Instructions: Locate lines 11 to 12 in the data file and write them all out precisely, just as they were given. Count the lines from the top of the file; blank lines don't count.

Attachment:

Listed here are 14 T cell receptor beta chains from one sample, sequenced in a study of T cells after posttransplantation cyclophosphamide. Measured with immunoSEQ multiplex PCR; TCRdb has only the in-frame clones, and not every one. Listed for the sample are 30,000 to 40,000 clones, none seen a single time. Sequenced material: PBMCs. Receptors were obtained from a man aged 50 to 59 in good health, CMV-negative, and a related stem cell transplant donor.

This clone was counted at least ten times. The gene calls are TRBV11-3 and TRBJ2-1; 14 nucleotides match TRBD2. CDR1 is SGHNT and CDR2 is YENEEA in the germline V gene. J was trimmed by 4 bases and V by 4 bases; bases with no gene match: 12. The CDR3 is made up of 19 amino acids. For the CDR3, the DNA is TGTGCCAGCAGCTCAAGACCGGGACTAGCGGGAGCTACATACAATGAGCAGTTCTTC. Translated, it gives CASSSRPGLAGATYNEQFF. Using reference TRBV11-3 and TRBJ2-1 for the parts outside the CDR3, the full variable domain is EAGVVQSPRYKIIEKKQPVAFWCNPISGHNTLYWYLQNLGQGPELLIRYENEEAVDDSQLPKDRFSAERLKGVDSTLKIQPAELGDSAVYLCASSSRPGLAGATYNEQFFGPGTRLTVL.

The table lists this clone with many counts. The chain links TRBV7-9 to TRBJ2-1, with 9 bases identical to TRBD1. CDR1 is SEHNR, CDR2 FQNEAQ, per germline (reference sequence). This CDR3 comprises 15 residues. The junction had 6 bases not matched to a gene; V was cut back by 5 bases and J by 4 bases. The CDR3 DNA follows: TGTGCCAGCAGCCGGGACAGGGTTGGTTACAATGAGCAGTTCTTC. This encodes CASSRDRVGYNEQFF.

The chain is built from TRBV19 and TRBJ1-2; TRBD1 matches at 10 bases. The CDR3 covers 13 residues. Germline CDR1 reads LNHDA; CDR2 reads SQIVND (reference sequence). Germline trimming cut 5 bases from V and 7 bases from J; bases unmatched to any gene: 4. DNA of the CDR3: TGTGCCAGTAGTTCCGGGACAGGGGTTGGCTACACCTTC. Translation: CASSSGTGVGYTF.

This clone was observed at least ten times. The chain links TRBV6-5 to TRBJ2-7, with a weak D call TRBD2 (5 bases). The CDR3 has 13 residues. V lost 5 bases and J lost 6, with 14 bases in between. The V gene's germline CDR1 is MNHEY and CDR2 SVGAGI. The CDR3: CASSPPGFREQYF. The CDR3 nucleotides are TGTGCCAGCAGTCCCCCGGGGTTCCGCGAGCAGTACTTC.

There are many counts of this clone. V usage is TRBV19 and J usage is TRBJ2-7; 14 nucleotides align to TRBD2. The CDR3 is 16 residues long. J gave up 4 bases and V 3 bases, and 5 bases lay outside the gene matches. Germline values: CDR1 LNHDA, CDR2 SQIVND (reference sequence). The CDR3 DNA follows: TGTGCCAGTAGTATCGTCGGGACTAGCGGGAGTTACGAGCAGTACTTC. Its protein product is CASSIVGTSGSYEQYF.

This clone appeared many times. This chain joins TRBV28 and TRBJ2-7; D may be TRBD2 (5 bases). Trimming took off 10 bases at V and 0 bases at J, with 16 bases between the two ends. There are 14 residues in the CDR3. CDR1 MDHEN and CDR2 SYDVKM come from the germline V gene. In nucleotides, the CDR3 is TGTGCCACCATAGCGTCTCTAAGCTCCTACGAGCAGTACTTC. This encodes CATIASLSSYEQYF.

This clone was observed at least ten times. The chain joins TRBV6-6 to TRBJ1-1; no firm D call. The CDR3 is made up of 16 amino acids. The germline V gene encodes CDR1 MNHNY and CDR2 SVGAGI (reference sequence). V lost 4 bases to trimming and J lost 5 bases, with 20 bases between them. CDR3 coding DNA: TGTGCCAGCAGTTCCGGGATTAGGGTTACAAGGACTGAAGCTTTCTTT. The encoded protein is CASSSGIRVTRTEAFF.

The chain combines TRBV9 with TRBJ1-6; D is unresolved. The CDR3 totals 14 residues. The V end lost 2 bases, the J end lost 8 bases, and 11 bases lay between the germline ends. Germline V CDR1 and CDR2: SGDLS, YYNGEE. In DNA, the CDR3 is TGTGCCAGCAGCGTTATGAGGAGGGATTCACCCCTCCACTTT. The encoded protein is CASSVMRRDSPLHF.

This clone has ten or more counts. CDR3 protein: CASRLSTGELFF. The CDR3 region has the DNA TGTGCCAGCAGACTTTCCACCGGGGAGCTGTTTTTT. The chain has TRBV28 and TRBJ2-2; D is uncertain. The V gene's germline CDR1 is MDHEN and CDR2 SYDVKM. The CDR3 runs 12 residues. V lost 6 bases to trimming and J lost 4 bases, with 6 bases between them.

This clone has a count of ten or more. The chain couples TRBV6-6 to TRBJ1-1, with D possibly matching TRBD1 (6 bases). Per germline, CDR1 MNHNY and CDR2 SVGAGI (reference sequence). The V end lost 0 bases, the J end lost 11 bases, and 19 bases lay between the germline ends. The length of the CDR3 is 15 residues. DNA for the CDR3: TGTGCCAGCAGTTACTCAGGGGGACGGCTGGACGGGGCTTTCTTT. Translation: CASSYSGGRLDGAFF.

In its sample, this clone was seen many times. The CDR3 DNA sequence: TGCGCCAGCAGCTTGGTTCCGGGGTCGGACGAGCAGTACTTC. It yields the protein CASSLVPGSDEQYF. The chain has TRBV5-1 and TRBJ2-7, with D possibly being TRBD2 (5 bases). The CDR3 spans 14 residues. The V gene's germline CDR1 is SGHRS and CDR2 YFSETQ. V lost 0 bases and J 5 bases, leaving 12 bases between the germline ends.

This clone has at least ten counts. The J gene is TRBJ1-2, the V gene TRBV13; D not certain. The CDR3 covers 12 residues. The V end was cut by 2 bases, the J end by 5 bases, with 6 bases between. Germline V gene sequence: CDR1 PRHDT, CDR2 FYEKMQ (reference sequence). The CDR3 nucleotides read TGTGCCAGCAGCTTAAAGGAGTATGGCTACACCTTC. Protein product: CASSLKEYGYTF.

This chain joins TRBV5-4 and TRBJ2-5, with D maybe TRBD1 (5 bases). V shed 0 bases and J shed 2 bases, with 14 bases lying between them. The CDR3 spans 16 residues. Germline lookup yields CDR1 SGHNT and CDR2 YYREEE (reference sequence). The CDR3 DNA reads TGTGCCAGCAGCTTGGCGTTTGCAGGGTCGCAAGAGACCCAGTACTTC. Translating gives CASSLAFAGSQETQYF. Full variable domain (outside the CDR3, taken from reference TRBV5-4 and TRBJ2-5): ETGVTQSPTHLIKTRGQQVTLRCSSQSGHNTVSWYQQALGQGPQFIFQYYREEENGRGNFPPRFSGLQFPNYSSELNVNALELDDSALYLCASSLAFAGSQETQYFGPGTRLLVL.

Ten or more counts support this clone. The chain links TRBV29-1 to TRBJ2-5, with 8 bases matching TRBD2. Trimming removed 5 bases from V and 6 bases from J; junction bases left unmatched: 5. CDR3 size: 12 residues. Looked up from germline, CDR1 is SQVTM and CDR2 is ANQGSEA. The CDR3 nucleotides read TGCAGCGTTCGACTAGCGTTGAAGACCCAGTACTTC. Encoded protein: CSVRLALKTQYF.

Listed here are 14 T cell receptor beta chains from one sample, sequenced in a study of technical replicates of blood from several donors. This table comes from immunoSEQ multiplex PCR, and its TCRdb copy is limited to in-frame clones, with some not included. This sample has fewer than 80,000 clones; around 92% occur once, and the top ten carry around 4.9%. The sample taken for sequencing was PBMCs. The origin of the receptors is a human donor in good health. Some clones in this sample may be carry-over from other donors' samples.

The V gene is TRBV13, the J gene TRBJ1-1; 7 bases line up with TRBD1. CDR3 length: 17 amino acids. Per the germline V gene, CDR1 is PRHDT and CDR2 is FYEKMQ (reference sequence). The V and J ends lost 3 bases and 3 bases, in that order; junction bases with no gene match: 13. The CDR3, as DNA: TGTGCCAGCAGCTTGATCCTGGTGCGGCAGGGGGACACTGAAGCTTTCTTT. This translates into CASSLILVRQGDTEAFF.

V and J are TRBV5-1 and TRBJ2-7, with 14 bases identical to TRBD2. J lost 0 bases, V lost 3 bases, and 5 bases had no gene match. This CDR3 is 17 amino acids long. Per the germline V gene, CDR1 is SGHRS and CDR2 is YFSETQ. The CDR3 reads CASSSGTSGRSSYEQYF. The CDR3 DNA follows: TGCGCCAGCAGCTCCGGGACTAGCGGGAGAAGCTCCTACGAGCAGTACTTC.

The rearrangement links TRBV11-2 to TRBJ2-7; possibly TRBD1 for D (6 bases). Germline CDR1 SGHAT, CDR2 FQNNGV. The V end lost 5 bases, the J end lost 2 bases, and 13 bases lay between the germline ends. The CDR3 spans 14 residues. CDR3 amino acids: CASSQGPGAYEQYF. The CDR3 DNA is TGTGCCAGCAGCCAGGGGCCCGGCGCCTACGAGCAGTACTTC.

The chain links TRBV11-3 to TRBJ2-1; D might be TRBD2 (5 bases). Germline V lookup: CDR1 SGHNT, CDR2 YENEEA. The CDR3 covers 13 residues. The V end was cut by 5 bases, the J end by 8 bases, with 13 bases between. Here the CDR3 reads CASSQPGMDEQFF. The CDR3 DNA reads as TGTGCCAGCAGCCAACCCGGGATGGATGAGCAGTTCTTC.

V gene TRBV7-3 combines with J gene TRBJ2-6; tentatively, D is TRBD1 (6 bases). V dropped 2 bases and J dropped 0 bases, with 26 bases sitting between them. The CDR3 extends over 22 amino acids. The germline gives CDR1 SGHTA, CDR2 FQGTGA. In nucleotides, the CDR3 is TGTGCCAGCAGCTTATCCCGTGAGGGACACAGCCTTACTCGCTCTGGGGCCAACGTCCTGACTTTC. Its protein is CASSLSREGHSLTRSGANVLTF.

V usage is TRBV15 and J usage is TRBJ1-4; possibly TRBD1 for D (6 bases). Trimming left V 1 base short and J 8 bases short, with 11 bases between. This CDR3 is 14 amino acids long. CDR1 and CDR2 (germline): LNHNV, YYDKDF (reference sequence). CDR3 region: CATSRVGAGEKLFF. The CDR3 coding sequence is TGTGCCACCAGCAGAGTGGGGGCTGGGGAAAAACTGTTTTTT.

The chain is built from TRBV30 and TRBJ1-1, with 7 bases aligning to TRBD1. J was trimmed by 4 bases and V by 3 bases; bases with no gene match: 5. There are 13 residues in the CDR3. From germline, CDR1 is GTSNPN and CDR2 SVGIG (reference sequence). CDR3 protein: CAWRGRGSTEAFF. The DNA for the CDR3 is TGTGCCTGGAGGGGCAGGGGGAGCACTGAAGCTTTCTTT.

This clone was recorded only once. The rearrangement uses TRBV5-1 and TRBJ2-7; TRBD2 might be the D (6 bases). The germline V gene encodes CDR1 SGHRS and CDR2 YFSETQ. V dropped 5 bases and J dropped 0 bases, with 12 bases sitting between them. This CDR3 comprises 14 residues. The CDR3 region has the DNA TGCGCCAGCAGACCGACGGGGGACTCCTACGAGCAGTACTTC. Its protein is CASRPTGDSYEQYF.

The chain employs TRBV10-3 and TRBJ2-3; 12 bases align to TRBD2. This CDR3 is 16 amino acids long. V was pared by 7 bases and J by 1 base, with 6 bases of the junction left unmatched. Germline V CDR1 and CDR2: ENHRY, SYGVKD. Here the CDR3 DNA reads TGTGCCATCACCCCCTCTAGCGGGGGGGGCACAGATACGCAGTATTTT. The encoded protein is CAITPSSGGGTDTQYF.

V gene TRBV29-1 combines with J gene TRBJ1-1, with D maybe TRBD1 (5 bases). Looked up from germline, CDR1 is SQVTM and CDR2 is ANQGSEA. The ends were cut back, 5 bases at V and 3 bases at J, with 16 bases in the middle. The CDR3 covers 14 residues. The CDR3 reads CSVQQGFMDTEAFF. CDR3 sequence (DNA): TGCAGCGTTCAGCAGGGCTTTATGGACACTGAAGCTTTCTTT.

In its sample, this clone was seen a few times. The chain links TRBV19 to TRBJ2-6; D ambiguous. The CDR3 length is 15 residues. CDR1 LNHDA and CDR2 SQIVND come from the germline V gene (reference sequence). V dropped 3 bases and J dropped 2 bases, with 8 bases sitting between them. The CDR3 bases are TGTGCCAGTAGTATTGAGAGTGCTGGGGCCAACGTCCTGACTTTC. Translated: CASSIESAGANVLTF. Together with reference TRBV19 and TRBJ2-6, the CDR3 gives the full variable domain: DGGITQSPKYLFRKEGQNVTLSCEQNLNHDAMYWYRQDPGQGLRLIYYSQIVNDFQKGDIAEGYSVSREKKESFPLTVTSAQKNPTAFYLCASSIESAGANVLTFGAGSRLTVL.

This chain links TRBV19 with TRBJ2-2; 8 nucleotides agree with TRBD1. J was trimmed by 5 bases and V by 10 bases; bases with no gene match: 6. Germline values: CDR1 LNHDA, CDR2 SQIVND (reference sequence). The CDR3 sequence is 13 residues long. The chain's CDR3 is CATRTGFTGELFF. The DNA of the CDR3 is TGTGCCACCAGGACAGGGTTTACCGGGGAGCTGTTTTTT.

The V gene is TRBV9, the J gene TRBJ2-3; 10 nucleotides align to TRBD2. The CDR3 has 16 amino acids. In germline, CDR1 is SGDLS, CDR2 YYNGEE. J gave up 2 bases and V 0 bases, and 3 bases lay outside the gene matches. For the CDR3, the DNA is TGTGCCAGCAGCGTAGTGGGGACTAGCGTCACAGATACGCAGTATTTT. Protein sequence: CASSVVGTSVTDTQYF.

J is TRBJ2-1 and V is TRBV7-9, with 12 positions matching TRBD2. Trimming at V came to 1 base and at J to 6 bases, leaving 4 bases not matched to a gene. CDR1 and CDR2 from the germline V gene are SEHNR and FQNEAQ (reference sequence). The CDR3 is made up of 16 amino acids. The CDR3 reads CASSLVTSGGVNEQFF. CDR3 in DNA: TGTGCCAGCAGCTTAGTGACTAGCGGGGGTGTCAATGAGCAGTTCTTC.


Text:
This clone has a count of ten or more. The chain couples TRBV6-6 to TRBJ1-1, with D possibly matching TRBD1 (6 bases). Per germline, CDR1 MNHNY and CDR2 SVGAGI (reference sequence). The V end lost 0 bases, the J end lost 11 bases, and 19 bases lay between the germline ends. The length of the CDR3 is 15 residues. DNA for the CDR3: TGTGCCAGCAGTTACTCAGGGGGACGGCTGGACGGGGCTTTCTTT. Translation: CASSYSGGRLDGAFF.

In its sample, this clone was seen many times. The CDR3 DNA sequence: TGCGCCAGCAGCTTGGTTCCGGGGTCGGACGAGCAGTACTTC. It yields the protein CASSLVPGSDEQYF. The chain has TRBV5-1 and TRBJ2-7, with D possibly being TRBD2 (5 bases). The CDR3 spans 14 residues. The V gene's germline CDR1 is SGHRS and CDR2 YFSETQ. V lost 0 bases and J 5 bases, leaving 12 bases between the germline ends.